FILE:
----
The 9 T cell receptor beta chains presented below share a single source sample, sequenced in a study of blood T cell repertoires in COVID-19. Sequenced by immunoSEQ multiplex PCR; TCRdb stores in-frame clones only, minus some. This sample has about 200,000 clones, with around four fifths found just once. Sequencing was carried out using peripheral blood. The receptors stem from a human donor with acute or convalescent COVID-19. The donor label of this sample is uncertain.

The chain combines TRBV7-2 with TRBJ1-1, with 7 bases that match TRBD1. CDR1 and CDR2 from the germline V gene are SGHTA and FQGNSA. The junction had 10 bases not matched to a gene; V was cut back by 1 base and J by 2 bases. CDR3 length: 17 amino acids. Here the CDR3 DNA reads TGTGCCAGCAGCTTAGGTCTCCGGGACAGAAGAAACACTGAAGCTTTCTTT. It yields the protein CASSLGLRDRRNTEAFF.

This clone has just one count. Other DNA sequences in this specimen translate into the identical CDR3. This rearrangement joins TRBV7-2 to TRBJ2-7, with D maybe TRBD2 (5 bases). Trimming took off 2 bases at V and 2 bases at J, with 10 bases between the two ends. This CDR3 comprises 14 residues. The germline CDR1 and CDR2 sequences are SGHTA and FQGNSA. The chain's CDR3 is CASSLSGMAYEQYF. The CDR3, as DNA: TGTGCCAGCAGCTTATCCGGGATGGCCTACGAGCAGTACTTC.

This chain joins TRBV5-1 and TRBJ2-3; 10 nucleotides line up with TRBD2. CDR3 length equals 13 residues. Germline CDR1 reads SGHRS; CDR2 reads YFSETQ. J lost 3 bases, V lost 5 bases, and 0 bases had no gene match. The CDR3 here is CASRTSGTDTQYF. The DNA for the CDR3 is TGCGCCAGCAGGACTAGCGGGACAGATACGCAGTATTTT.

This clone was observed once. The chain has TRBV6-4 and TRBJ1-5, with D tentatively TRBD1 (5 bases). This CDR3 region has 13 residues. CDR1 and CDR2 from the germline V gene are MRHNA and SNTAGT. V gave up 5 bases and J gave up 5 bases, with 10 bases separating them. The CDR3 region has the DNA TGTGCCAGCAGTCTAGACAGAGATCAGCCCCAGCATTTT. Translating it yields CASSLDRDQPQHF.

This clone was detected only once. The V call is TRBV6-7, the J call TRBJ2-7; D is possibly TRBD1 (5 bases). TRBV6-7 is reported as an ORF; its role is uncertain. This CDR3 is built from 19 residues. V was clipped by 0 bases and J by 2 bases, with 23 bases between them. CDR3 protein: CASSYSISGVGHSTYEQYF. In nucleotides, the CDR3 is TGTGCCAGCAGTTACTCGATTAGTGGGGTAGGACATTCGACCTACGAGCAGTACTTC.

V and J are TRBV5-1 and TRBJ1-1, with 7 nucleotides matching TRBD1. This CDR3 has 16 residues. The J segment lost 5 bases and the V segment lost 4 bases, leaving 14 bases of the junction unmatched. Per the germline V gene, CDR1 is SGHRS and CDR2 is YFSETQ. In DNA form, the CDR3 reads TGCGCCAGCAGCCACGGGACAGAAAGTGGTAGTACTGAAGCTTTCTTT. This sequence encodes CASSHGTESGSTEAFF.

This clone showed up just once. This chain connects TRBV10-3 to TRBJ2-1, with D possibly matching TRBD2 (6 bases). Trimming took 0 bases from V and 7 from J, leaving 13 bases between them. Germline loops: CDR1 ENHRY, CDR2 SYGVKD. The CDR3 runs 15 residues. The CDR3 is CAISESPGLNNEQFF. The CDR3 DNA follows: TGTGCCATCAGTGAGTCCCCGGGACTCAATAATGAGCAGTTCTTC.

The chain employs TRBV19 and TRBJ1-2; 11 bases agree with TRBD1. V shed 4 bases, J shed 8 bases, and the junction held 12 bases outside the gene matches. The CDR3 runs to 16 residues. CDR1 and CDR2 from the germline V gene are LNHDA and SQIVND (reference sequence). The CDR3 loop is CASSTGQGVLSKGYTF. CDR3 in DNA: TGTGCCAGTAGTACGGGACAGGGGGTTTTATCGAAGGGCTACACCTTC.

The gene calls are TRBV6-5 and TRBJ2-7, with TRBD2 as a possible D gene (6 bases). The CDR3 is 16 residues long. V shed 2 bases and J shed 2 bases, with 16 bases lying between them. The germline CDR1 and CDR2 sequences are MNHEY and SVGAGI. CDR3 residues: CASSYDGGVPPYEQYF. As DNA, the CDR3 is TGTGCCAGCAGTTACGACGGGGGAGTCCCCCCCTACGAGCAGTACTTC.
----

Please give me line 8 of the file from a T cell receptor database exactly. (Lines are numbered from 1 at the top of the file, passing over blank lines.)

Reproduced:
This clone showed up just once. This chain connects TRBV10-3 to TRBJ2-1, with D possibly matching TRBD2 (6 bases). Trimming took 0 bases from V and 7 from J, leaving 13 bases between them. Germline loops: CDR1 ENHRY, CDR2 SYGVKD. The CDR3 runs 15 residues. The CDR3 is CAISESPGLNNEQFF. The CDR3 DNA follows: TGTGCCATCAGTGAGTCCCCGGGACTCAATAATGAGCAGTTCTTC.